The existence of a “process of process management” is core to an excellent process management approach. It guides all people working on business processes through the different phases such as process strategy, design, implementation, and steering to continuously improve or innovate processes.
You can apply the process of process management to work on each and every business process as well as on the process of process management itself.
There are already a number of process management processes or life cycles out there, but none of them focuses on the people as requested by the New Process approach. To change this, I have developed the New Process Life Cycle.
The New Process Life Cycle guides you to rethink your own process and it helps to implement the New Process Principles along the way. It can be applied by everybody who is accountable to define a specific business process.
The New Process Life Cycle consists of 8 phases:
1) Define process purpose: Why do we need this process?
This phase is absolutely new to all process life cycles known before. It is designed to answer the WHY of the respective business process it is applied to. Bringing a representative sample of people working in and on the process together to define the purpose of the process will help you to provide guidance and motivation for the further development and execution of the process.
You will find more tools, methods and best practices on how to define a process purpose in this blog post.
2) Define process strategy: What is our process vision to fulfill the process purpose?
If you want to go somewhere, it is always good to know where you are right now. Thus, we start the strategy phase by reviewing the history and status quo of the process as basis for the development of the process strategy. Interviews of people working in the process can be one tool to integrate the people into the work on the process.
As soon as we know where we are, a target picture of how the process will fulfill the process purpose will be developed together with all stakeholders. Targets will be deduced, and indicators defined to measure fulfillment. The process strategy will help to transfer the WHY into the HOW.
3) Design process: How does a process look like to get from where we are to our vision?
Now it is time to design HOW the WHY will be fulfilled. To do this, we start to design the process itself. This is still the creative part of the process where new ways of working can be explored and tested in a rapid and agile way. While doing this, the New Process Principle “Trust the people” can be demonstrated by designing the process in a way that guarantees the people in the process the freedom to make independent decisions.
4) Model process: How do we perform the process in a safe and repeatable way?
As soon as the process design is developed, it is time to formalize it in a process model and to check its conformity with regards to legal and normative requirements. A process model is a standardized notation that helps to define the details of the process and to provide the same picture of the process to all stakeholders. This can be used to scale the process to all locations, for example by process trainings.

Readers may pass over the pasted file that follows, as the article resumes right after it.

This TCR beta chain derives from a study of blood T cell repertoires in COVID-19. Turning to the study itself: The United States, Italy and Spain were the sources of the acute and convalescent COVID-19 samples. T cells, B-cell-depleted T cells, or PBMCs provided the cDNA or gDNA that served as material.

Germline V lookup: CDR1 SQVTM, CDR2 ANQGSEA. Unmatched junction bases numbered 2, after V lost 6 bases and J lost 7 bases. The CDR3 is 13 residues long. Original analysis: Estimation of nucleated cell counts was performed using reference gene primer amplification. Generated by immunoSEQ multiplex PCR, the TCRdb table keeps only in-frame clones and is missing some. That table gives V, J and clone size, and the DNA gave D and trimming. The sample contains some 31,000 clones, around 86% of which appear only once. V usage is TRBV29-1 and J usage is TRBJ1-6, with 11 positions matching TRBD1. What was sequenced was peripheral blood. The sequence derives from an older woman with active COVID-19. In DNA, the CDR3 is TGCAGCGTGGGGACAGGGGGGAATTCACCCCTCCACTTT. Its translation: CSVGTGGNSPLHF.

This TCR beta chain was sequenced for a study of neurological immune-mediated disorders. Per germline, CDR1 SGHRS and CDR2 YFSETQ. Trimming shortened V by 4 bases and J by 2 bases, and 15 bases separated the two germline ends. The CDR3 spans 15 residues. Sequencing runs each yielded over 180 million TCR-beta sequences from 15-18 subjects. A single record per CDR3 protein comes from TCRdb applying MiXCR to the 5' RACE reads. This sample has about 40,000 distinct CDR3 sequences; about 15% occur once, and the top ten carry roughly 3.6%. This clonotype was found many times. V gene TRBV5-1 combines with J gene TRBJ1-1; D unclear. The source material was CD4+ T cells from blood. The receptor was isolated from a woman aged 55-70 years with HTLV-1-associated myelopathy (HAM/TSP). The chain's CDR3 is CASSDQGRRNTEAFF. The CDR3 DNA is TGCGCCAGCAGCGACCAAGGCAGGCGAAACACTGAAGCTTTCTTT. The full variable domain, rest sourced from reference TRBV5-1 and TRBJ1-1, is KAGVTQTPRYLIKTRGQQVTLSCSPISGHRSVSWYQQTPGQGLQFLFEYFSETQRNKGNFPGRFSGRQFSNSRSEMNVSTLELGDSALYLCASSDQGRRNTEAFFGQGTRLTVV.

5) Implement process: What do we have to do to get the process running?
The implementation phase will create all technical (e.g., infrastructure), organizational (e.g., organizational structure), and personnel (e.g., trainings) requirements to execute the process at all locations. – So, implementing a new process is way more than just sending out an e-mail…
5) Steer process execution: How do we assure target fulfillment?
As soon as a process is implemented, execution of the process is started. To check, if the process delivers the desired results, it is recommended to monitor process performance based on indicators. If necessary, measures have to be developed to a) improve process execution or b) improve process design. In case of a), we continue with the next phase. In case of b), we restart the overall process life cycle.
Process steering should happen in a continuous dialogue of the people being accountable and responsible for process design (e.g., Process Owner, Process Architects and Process Managers) as well as process execution (e.g., Line Managers and Employees).
7) Improve process execution: How can we continuously improve process execution?
As a small life cycle within the bigger life cycle, the execution improvement phase is designed to continuously improve the execution of the process within the context of the process design. To be more precise, Line Managers are requested to find ways to optimize process execution without changing the process design itself. This can be done by optimizing the local flow of material or eliminating waste and so on.
Phases 1 to 6 are in the accountability of the person being accountable for the process design (e.g., Process Owner). Phase 7 is in the accountability of the person who is accountable for process execution within the respective organizational units (e.g., Line Manager).
I hope, this description clarifies how to use the New Process Life Cycle. If not, please feel free to contact me. For further details, check out the New Process Toolbox with specific tools and methods along the New Process Life Cycle. The New Process Toolbox provides more ideas to rethink your own process.